In The Architecture of Happiness, Alain de Botton discusses what makes a physical space have such big impact on us. He argues that our personality is so diverse, that we have several different versions of ourselves and that each one becomes visible in response to different physical environment. Maybe our more academic and inspired self shines through when we enter a space with light shining through big windows and with a clean organized desk, ready for you to do your research at. Maybe our calmest and most comfortable self is present when we enter the cozy sanctuary that is our home, when we cuddle up in our living room sofa.
A home (in contrast to a house), is at its essence, a place where your truest self is reflected. A place where you feel at peace, comfortable and happy. Alternatively, you might instead feel inspired, intelligent and ambitious. If you enjoy social interactions with your family members, living room sofas and armchairs might be pointed at each other, instead of at the television. If you are a person of big integrity, it might feel more private to have a bathroom located beside your bedroom instead of in the hallway. If you appreciate art or poetry, you cover your walls accordingly. Ultimately, your home should be a reflection of who you are – or who you would like to be. Atleast if you want it to be a happy home.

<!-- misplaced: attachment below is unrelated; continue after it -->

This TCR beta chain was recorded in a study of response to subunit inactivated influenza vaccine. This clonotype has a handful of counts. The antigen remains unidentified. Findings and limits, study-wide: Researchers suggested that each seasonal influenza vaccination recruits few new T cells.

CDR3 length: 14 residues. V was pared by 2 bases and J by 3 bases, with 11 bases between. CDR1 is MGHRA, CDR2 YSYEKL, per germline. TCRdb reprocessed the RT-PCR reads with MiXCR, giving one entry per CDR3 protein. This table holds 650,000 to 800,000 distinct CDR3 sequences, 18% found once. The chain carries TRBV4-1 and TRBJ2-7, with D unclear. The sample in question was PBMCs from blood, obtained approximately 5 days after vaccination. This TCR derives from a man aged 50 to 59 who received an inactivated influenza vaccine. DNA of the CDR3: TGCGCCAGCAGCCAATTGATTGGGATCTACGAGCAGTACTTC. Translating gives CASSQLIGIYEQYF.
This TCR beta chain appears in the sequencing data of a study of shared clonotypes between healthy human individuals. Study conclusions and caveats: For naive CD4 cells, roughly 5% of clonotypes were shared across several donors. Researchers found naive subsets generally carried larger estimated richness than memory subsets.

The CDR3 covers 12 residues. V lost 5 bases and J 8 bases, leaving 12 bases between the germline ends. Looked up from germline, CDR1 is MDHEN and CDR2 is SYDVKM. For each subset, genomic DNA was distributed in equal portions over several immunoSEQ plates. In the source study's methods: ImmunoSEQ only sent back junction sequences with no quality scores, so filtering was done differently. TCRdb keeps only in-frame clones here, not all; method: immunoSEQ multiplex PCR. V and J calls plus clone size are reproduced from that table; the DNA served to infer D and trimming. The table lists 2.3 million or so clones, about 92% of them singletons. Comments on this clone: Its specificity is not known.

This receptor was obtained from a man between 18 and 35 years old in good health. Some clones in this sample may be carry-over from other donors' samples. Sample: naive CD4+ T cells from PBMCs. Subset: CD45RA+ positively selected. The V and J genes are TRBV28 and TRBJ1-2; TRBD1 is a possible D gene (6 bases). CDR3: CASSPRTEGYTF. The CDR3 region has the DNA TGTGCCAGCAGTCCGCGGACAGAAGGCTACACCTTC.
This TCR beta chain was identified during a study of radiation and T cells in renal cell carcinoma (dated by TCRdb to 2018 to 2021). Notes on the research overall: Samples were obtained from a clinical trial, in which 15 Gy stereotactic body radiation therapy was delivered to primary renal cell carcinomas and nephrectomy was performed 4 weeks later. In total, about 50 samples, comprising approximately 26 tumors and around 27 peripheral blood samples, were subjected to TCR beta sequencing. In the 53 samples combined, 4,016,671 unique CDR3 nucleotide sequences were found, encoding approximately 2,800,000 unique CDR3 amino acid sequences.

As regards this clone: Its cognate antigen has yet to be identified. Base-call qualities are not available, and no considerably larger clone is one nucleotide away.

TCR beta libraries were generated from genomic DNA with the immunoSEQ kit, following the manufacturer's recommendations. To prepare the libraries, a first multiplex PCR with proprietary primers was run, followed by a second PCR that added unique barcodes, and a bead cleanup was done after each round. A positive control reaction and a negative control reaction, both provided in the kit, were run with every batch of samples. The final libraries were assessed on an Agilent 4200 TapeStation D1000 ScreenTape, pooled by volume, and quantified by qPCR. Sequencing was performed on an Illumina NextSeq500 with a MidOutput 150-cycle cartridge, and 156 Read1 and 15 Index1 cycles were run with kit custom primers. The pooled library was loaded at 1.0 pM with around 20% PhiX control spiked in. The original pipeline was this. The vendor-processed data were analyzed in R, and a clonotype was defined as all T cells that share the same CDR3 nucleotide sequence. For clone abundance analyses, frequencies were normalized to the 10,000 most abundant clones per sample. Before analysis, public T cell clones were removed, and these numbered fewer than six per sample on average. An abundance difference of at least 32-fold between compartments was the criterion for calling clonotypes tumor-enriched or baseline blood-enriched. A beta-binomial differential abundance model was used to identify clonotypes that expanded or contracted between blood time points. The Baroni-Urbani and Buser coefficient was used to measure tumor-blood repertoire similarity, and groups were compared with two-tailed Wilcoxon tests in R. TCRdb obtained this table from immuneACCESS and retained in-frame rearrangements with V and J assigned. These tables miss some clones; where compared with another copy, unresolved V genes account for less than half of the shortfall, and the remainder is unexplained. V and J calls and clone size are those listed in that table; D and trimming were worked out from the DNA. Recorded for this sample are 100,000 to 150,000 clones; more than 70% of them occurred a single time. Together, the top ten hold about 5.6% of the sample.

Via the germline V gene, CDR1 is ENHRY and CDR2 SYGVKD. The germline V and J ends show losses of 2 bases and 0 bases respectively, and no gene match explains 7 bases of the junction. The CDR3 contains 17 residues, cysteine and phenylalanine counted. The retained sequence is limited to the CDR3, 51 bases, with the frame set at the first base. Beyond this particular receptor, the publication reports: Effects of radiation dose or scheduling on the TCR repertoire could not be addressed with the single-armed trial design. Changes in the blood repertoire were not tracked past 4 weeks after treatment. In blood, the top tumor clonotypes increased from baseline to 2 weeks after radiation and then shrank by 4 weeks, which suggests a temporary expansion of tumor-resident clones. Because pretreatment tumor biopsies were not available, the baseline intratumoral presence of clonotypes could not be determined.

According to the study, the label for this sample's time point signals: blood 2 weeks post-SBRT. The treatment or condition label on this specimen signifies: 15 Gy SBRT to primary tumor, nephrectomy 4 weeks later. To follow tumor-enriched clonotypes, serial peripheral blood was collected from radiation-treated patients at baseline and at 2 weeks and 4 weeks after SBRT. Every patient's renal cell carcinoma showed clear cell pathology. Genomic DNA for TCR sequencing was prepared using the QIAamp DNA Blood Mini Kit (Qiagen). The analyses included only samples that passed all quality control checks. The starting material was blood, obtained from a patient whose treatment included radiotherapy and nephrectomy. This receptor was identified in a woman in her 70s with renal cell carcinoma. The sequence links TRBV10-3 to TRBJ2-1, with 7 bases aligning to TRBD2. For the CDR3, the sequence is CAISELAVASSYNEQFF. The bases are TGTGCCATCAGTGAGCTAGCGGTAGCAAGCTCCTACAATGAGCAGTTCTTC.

The Architecture of Happinesss by Alain de Botton